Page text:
The purpose of most quality audits is to confirm a manufacturer is relatively reliable. For example, some of the checkpoints might be as follows:
Basically, the purpose is to detect such cases:
- Factories that don’t know what they are doing (e.g. jigs that allow operators to place a part in an incorrect position, a so-called engineer who doesn’t know the melting temperature of the most commonly-used polymers…)
- Factories that have habits detrimental to quality (e.g. using recycled material for plastic injection molding, taking shortcuts during the setup…)
- Factories that don’t pay attention to the long-term stability and reliability of their processes (e.g. in-adapted maintenance programs, machines that are running at too high a speed…)
How do audits on your regular suppliers differ?
As their buyer, you are trying to manage them in a way that improves their performance. So, the real question to ask is, ‘what do best-in-class manufacturers do?‘
There is no one answer that is always true, but I can point to these key success factors:
1. They provide training to their staff
It’s not all classroom training. It’s actually mostly in the form of suggestions and feedback while doing the job. That’s how a line leader is taught how to get operators to stick to the standard, for example.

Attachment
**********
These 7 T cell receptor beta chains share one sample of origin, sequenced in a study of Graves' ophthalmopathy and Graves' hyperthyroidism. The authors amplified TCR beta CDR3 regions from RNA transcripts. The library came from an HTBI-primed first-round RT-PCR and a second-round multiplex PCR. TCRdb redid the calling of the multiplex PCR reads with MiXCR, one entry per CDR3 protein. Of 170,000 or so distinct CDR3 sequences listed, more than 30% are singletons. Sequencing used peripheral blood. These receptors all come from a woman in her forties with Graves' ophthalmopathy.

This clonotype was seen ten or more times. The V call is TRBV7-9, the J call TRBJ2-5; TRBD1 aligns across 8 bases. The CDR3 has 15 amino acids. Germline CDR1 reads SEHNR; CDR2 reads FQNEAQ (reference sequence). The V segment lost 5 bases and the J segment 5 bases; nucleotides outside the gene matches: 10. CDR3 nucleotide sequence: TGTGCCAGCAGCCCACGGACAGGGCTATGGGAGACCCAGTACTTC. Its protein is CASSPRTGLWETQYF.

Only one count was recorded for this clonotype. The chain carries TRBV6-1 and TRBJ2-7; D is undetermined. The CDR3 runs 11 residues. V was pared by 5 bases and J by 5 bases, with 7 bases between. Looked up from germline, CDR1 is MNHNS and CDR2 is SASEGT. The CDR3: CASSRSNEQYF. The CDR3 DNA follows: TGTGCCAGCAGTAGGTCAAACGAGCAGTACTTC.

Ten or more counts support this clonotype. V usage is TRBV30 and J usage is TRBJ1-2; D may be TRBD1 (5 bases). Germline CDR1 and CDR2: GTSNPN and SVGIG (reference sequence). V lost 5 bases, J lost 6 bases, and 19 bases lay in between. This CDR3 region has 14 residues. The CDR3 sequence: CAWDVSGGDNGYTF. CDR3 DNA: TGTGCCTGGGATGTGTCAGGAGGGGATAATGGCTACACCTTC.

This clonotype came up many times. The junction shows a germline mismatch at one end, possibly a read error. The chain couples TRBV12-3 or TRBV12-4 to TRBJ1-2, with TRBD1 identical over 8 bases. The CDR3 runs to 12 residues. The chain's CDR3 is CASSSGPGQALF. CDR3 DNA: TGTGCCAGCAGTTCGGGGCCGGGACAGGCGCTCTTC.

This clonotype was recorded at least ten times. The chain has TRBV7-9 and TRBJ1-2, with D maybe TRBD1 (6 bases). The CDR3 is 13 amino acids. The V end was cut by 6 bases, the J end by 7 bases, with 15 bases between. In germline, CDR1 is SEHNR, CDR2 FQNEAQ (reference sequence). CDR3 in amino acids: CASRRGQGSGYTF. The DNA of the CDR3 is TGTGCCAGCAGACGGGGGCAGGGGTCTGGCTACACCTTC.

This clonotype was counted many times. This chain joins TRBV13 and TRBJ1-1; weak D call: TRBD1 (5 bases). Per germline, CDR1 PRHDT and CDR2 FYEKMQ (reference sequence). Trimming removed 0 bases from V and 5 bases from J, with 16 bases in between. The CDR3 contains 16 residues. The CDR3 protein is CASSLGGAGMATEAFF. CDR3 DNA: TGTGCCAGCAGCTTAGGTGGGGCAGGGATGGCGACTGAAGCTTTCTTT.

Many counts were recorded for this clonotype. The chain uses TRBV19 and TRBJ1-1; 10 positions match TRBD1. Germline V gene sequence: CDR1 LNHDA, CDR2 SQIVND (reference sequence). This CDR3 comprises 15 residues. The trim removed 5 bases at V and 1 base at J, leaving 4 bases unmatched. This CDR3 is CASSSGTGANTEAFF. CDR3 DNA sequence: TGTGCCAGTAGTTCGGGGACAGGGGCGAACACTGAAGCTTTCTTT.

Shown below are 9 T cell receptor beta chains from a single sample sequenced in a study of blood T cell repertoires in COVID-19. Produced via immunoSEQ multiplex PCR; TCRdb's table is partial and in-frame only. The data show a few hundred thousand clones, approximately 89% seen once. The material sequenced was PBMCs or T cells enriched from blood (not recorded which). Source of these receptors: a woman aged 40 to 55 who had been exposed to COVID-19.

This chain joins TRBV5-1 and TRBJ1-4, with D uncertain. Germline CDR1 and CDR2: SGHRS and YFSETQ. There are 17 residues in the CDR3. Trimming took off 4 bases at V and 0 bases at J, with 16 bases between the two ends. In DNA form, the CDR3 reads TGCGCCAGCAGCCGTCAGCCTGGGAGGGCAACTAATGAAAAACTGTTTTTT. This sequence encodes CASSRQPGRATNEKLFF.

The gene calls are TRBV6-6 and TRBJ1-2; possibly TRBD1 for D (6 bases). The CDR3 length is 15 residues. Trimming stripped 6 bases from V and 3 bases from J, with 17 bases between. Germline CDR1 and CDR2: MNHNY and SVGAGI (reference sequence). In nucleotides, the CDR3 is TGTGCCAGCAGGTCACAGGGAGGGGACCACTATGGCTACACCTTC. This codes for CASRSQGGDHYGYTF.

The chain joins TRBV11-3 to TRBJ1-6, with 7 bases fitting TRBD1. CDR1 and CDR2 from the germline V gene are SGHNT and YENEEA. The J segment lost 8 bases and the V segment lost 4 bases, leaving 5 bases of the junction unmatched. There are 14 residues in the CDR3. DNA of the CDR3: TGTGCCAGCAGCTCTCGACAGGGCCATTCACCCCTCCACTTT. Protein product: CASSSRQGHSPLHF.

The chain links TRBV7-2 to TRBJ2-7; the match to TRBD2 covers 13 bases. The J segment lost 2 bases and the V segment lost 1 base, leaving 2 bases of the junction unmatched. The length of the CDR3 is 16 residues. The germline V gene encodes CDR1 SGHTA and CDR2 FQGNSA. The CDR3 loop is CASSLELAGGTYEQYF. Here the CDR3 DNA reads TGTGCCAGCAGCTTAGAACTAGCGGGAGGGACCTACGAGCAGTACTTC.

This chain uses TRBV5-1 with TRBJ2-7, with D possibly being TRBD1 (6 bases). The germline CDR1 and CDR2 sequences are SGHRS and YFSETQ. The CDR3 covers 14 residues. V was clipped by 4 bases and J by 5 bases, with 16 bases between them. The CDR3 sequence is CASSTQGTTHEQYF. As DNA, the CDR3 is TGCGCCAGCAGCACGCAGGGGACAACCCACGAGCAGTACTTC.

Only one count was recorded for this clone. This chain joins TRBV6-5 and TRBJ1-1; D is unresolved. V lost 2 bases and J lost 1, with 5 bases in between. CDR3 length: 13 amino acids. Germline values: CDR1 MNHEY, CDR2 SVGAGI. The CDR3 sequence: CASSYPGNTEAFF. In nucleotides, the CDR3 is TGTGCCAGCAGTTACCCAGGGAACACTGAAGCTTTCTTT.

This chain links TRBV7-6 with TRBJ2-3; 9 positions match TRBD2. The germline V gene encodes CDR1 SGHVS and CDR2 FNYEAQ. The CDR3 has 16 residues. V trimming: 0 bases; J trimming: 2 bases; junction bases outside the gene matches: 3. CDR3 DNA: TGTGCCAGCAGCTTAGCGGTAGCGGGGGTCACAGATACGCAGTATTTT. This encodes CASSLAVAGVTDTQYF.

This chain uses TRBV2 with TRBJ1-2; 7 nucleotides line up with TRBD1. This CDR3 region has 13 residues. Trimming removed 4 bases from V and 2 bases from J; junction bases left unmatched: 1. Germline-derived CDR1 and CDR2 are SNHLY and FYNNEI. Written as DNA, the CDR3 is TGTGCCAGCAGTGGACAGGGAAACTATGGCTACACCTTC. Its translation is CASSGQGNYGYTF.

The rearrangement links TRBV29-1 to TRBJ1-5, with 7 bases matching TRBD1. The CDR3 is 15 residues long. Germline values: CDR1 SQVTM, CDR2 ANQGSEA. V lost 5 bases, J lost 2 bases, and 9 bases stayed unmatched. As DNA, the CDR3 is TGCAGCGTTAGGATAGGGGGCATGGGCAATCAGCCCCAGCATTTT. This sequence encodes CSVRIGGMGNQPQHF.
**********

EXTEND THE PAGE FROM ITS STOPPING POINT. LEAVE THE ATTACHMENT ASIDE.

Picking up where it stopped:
2. They have a plan for the next improvements they need to work on
They know in what direction they need to go. They know if the priority is quality, efficiency, flexibility (for low volumes), etc. They usually translate this into action plans
3. They keep auditing the process and pointing to issues
Two common phrases in excellent organizations are:
‘Hard on the process, easy on the people’
‘No problem [detected] is a big problem’
You might not be able to set up their training program or their management system. That’s the work of consultants.
However, you can work with them on a continual auditing program, which could typically be set up in 3 phases:
The simpler the auditing checklist, the better. For example, for simple assembly operations, we usually look at these points:
Of course not. It only works with companies that:
If some of your suppliers are in this situation, continually auditing them can help a lot in improving their ability to ship quality products consistently.
What do you think about continuous auditing? Have you got experience with this type of approach, and what were the challenges? Please leave a comment with your questions and thoughts.